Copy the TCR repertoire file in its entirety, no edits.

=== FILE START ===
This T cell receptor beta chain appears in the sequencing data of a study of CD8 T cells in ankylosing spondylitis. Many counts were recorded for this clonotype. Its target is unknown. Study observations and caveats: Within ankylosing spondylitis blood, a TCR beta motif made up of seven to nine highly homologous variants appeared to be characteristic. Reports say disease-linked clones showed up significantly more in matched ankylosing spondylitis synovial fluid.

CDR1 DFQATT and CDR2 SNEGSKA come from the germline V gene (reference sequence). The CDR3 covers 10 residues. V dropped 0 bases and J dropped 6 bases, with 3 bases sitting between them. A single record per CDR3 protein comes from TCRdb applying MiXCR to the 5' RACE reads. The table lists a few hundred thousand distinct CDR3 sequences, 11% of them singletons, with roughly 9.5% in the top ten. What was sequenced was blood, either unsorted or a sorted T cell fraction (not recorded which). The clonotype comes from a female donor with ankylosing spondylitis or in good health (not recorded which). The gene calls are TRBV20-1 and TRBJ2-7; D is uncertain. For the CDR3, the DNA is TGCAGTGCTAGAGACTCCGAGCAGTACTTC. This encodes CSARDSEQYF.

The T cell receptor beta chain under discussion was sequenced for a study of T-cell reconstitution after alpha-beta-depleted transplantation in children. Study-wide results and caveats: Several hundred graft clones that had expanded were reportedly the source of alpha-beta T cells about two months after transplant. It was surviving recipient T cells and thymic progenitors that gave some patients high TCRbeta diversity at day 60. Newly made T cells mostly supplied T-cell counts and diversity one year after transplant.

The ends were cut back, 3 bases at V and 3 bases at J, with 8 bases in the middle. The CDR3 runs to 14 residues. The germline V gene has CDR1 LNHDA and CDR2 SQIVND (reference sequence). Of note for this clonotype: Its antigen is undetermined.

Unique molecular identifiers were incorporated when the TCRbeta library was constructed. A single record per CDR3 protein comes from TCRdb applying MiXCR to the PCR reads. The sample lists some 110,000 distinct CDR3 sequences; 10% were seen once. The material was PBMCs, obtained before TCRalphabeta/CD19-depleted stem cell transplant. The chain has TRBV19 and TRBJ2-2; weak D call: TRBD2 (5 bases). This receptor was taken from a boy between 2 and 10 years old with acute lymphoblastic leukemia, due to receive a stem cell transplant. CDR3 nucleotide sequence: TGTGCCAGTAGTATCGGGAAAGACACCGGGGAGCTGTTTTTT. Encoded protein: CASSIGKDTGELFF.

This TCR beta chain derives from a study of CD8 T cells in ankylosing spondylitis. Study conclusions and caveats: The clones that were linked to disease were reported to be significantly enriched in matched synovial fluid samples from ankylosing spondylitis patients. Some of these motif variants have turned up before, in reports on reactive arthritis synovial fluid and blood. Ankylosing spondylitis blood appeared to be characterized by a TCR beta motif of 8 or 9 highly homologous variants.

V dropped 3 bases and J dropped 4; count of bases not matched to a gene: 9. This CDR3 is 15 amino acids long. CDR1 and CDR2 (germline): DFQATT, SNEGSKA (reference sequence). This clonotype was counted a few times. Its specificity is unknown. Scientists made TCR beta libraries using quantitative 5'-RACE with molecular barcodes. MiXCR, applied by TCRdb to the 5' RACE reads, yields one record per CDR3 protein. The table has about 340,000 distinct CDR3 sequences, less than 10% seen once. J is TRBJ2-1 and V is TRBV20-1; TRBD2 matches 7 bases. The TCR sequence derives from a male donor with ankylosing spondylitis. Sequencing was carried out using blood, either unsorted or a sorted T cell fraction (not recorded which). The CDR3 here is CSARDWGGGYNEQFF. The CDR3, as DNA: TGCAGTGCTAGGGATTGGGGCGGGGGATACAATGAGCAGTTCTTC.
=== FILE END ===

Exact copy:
This T cell receptor beta chain appears in the sequencing data of a study of CD8 T cells in ankylosing spondylitis. Many counts were recorded for this clonotype. Its target is unknown. Study observations and caveats: Within ankylosing spondylitis blood, a TCR beta motif made up of seven to nine highly homologous variants appeared to be characteristic. Reports say disease-linked clones showed up significantly more in matched ankylosing spondylitis synovial fluid.

CDR1 DFQATT and CDR2 SNEGSKA come from the germline V gene (reference sequence). The CDR3 covers 10 residues. V dropped 0 bases and J dropped 6 bases, with 3 bases sitting between them. A single record per CDR3 protein comes from TCRdb applying MiXCR to the 5' RACE reads. The table lists a few hundred thousand distinct CDR3 sequences, 11% of them singletons, with roughly 9.5% in the top ten. What was sequenced was blood, either unsorted or a sorted T cell fraction (not recorded which). The clonotype comes from a female donor with ankylosing spondylitis or in good health (not recorded which). The gene calls are TRBV20-1 and TRBJ2-7; D is uncertain. For the CDR3, the DNA is TGCAGTGCTAGAGACTCCGAGCAGTACTTC. This encodes CSARDSEQYF.

The T cell receptor beta chain under discussion was sequenced for a study of T-cell reconstitution after alpha-beta-depleted transplantation in children. Study-wide results and caveats: Several hundred graft clones that had expanded were reportedly the source of alpha-beta T cells about two months after transplant. It was surviving recipient T cells and thymic progenitors that gave some patients high TCRbeta diversity at day 60. Newly made T cells mostly supplied T-cell counts and diversity one year after transplant.

The ends were cut back, 3 bases at V and 3 bases at J, with 8 bases in the middle. The CDR3 runs to 14 residues. The germline V gene has CDR1 LNHDA and CDR2 SQIVND (reference sequence). Of note for this clonotype: Its antigen is undetermined.

Unique molecular identifiers were incorporated when the TCRbeta library was constructed. A single record per CDR3 protein comes from TCRdb applying MiXCR to the PCR reads. The sample lists some 110,000 distinct CDR3 sequences; 10% were seen once. The material was PBMCs, obtained before TCRalphabeta/CD19-depleted stem cell transplant. The chain has TRBV19 and TRBJ2-2; weak D call: TRBD2 (5 bases). This receptor was taken from a boy between 2 and 10 years old with acute lymphoblastic leukemia, due to receive a stem cell transplant. CDR3 nucleotide sequence: TGTGCCAGTAGTATCGGGAAAGACACCGGGGAGCTGTTTTTT. Encoded protein: CASSIGKDTGELFF.

This TCR beta chain derives from a study of CD8 T cells in ankylosing spondylitis. Study conclusions and caveats: The clones that were linked to disease were reported to be significantly enriched in matched synovial fluid samples from ankylosing spondylitis patients. Some of these motif variants have turned up before, in reports on reactive arthritis synovial fluid and blood. Ankylosing spondylitis blood appeared to be characterized by a TCR beta motif of 8 or 9 highly homologous variants.

V dropped 3 bases and J dropped 4; count of bases not matched to a gene: 9. This CDR3 is 15 amino acids long. CDR1 and CDR2 (germline): DFQATT, SNEGSKA (reference sequence). This clonotype was counted a few times. Its specificity is unknown. Scientists made TCR beta libraries using quantitative 5'-RACE with molecular barcodes. MiXCR, applied by TCRdb to the 5' RACE reads, yields one record per CDR3 protein. The table has about 340,000 distinct CDR3 sequences, less than 10% seen once. J is TRBJ2-1 and V is TRBV20-1; TRBD2 matches 7 bases. The TCR sequence derives from a male donor with ankylosing spondylitis. Sequencing was carried out using blood, either unsorted or a sorted T cell fraction (not recorded which). The CDR3 here is CSARDWGGGYNEQFF. The CDR3, as DNA: TGCAGTGCTAGGGATTGGGGCGGGGGATACAATGAGCAGTTCTTC.